How to not be one of the guys dating
Both studies found that “nice” qualities were more desirable for long-term relationships while physical attractiveness prevailed in terms of sexual relationships: Niceness appeared to be the most salient factor when it came to desirability for more serious relationships, whereas physical attractiveness appeared more important in terms of desirability for more casual, sexual relationships.
As hypothesized, women who placed a lesser emphasis on the importance of sex had fewer sexual partners, were less accepting of men who had many sexual partners and were more likely to choose the nice guy as a dating partner.
I used to be too shy or polite to call guys on their crap, and I attracted a lot of losers as a result.
One of the major types I came across during that time was the cheapskate — dudes who thought that their lack of chivalry and basic dating manners went unnoticed and were thrilled to find a girlfriend that was low-maintenance. Learn from my mistakes so you never have to date guys like this: They’re not just impolite, they’re immature.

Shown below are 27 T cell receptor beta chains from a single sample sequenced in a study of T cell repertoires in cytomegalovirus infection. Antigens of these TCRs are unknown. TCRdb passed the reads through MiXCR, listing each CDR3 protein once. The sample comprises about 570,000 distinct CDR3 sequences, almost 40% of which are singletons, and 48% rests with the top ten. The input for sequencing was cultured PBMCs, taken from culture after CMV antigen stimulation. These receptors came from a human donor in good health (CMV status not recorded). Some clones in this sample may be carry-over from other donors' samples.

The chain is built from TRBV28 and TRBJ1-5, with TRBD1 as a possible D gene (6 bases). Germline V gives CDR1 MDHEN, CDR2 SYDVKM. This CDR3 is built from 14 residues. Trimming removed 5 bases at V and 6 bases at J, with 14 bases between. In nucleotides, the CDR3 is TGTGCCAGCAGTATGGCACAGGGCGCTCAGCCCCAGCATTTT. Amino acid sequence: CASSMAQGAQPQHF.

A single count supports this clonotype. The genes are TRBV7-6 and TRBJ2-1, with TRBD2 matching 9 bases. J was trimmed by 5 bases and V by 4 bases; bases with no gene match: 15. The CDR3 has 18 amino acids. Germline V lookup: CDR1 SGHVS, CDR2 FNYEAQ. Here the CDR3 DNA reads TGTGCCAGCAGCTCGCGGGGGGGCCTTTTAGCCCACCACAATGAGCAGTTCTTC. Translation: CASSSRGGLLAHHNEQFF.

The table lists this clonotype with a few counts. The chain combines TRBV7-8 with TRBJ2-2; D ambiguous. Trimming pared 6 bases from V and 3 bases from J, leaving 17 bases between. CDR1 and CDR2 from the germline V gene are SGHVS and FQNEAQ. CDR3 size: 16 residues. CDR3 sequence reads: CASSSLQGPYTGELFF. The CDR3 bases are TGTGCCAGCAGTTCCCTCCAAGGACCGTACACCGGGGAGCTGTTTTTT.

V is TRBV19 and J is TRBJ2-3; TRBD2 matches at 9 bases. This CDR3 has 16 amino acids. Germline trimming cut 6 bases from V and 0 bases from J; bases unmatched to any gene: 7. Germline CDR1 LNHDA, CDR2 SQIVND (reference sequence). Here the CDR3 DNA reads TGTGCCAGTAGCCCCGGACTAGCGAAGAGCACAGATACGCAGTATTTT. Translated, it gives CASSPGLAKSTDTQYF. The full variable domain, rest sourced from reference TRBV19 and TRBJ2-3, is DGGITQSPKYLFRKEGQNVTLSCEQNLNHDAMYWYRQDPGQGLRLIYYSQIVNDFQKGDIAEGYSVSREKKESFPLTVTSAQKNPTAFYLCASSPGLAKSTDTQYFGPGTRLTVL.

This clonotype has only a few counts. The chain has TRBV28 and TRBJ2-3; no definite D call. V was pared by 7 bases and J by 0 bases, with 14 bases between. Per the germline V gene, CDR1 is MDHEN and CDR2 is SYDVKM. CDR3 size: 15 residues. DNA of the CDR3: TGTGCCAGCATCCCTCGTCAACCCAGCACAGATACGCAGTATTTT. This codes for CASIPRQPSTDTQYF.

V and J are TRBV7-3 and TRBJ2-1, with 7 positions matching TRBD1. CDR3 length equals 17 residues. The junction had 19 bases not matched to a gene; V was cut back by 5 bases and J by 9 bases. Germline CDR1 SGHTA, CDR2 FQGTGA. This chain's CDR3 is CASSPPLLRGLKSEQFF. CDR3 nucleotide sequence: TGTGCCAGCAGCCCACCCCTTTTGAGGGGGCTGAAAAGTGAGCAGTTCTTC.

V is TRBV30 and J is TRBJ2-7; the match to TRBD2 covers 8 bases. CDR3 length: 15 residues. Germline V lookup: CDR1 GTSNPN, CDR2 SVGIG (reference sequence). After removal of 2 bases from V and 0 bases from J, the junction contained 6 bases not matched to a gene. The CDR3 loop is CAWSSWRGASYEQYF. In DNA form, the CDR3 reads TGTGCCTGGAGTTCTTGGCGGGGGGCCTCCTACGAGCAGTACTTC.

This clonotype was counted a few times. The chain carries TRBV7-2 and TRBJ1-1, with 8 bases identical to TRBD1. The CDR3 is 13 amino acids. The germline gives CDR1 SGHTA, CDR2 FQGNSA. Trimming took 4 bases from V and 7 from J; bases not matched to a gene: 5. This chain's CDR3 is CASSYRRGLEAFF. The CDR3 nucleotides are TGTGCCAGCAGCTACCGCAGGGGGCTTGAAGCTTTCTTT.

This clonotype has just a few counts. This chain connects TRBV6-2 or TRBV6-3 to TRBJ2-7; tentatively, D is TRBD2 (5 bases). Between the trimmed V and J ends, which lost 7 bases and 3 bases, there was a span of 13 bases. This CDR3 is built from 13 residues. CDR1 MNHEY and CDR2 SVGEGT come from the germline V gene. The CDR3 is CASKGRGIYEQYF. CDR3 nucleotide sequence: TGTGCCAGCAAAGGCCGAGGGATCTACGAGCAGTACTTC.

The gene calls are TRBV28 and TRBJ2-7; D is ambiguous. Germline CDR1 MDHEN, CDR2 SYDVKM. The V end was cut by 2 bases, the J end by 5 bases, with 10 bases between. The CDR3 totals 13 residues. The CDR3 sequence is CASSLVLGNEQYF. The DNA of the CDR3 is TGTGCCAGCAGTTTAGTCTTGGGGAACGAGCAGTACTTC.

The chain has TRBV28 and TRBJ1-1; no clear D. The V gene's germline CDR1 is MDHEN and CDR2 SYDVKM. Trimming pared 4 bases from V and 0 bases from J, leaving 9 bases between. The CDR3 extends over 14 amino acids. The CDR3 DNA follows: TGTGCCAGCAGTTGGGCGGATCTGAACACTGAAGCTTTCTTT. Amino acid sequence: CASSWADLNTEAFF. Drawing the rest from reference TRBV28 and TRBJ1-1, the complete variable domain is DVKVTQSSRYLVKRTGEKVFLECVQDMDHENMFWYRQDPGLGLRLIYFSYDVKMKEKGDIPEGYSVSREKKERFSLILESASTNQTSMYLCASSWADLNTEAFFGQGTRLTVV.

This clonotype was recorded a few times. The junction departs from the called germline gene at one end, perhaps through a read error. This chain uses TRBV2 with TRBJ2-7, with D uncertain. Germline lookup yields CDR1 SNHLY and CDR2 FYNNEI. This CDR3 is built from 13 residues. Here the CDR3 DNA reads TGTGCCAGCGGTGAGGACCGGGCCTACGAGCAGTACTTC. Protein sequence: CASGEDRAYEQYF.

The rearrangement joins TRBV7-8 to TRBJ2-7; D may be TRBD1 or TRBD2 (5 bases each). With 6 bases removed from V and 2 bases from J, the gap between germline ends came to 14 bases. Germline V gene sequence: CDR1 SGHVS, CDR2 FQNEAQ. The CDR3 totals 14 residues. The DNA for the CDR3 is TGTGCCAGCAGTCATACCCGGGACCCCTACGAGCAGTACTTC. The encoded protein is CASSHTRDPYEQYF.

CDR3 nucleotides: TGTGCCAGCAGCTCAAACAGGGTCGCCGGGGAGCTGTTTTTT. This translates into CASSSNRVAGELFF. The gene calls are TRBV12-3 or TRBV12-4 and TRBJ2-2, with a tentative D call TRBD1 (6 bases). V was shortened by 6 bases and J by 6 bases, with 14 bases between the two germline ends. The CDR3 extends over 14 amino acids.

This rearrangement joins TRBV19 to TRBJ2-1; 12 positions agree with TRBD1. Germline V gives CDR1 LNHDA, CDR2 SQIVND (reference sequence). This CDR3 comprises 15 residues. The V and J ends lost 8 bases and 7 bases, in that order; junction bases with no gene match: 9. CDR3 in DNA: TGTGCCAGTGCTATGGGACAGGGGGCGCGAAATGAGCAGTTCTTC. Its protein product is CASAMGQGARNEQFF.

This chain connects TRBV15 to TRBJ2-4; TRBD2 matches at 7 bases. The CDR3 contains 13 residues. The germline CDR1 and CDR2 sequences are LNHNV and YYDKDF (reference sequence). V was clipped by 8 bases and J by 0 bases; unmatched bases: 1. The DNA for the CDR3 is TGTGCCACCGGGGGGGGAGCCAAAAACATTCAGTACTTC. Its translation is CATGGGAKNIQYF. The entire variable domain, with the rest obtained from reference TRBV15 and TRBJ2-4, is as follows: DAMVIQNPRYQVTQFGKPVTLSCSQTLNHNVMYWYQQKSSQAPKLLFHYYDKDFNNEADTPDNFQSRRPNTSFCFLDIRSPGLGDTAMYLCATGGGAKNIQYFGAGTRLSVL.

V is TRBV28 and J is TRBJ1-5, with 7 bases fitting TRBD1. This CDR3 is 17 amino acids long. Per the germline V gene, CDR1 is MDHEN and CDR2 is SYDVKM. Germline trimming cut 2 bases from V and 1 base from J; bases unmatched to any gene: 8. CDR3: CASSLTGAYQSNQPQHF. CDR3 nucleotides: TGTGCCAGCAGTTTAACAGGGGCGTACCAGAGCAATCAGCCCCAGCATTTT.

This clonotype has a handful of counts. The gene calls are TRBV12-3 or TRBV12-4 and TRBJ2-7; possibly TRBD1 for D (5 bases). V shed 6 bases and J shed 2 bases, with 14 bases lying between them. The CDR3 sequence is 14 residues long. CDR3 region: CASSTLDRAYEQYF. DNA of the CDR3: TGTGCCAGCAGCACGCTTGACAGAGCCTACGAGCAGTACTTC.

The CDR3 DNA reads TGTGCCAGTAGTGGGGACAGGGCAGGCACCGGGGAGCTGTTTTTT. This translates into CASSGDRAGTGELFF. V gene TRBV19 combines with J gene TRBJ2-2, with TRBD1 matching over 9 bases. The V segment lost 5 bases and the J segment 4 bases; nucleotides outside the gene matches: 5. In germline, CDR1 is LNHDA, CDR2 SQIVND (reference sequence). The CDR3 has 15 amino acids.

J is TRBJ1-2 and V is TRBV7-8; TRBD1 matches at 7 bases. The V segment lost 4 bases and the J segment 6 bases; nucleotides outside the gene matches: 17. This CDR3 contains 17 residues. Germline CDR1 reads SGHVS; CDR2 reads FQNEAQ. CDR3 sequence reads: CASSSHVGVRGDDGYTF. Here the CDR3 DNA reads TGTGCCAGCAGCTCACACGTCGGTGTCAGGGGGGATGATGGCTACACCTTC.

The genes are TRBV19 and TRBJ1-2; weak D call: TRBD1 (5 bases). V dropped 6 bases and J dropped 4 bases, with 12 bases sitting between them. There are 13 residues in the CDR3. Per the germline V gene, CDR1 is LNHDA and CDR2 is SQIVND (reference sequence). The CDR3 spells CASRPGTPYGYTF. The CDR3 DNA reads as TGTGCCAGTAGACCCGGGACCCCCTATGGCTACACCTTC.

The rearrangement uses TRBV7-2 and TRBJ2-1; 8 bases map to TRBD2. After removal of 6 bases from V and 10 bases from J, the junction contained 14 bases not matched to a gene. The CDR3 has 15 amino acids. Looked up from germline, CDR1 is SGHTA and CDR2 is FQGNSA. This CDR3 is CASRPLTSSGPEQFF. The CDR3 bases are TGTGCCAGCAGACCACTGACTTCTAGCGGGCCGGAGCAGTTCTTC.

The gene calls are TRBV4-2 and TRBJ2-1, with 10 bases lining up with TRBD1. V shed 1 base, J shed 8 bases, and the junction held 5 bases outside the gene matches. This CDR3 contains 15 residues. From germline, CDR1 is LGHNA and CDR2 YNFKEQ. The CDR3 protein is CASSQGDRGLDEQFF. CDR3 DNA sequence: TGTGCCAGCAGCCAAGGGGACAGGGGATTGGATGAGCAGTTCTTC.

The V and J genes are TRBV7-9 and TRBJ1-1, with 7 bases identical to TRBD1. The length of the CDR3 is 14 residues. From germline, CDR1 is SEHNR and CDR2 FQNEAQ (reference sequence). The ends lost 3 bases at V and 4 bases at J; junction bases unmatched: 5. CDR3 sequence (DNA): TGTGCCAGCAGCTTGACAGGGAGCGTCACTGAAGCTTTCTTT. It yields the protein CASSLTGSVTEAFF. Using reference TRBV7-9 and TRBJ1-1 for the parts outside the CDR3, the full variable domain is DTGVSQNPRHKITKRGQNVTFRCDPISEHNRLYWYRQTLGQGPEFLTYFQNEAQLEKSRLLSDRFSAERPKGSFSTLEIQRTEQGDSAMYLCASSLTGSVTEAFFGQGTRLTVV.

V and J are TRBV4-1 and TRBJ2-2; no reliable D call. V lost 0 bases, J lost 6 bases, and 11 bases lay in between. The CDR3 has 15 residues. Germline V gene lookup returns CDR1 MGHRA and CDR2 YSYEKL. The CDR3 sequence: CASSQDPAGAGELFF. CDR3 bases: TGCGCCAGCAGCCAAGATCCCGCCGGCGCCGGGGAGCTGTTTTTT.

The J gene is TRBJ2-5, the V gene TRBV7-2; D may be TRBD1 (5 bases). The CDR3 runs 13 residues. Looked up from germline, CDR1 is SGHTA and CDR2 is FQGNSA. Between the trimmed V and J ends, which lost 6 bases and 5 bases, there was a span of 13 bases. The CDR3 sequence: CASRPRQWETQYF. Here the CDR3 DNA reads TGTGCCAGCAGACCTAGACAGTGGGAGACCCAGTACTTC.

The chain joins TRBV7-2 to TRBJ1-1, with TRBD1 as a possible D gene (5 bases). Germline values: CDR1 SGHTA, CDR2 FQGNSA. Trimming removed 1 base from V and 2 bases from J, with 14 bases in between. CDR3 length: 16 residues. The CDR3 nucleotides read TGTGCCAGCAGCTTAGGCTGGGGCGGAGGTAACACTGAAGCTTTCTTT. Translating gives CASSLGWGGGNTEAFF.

You might be surprised to hear that those penny-pincher guys who never buy you dinner manage to spend ridiculous amounts of money on crap like kayaking gear or a collection of vintage Nikes. Guys who don’t feel joy in giving you something that makes you happy isn’t interested in making you happy at all.
This means even though we ladies claim to want serious relationships with good guys, we end up going for the guy who's no good for us.They’re used to having everything handed to them on a silver platter for free, so why should they have to spend time, energy, or cash?Their lack of generosity with you extends to all aspects of their lives.You never get to pick the activity you’re doing unless it’s free because they’re “on a budget.” It just never ends.
They take you for granted and don’t appreciate you.
A woman's dating preference is the ultimate paradox. We want to have serious relationships with good, sweet guys, but we want to make babies with aggressive assh*les. In two studies highlighted in “Sex Roles, A Journal of Research,” the “nice guy paradox” is explored.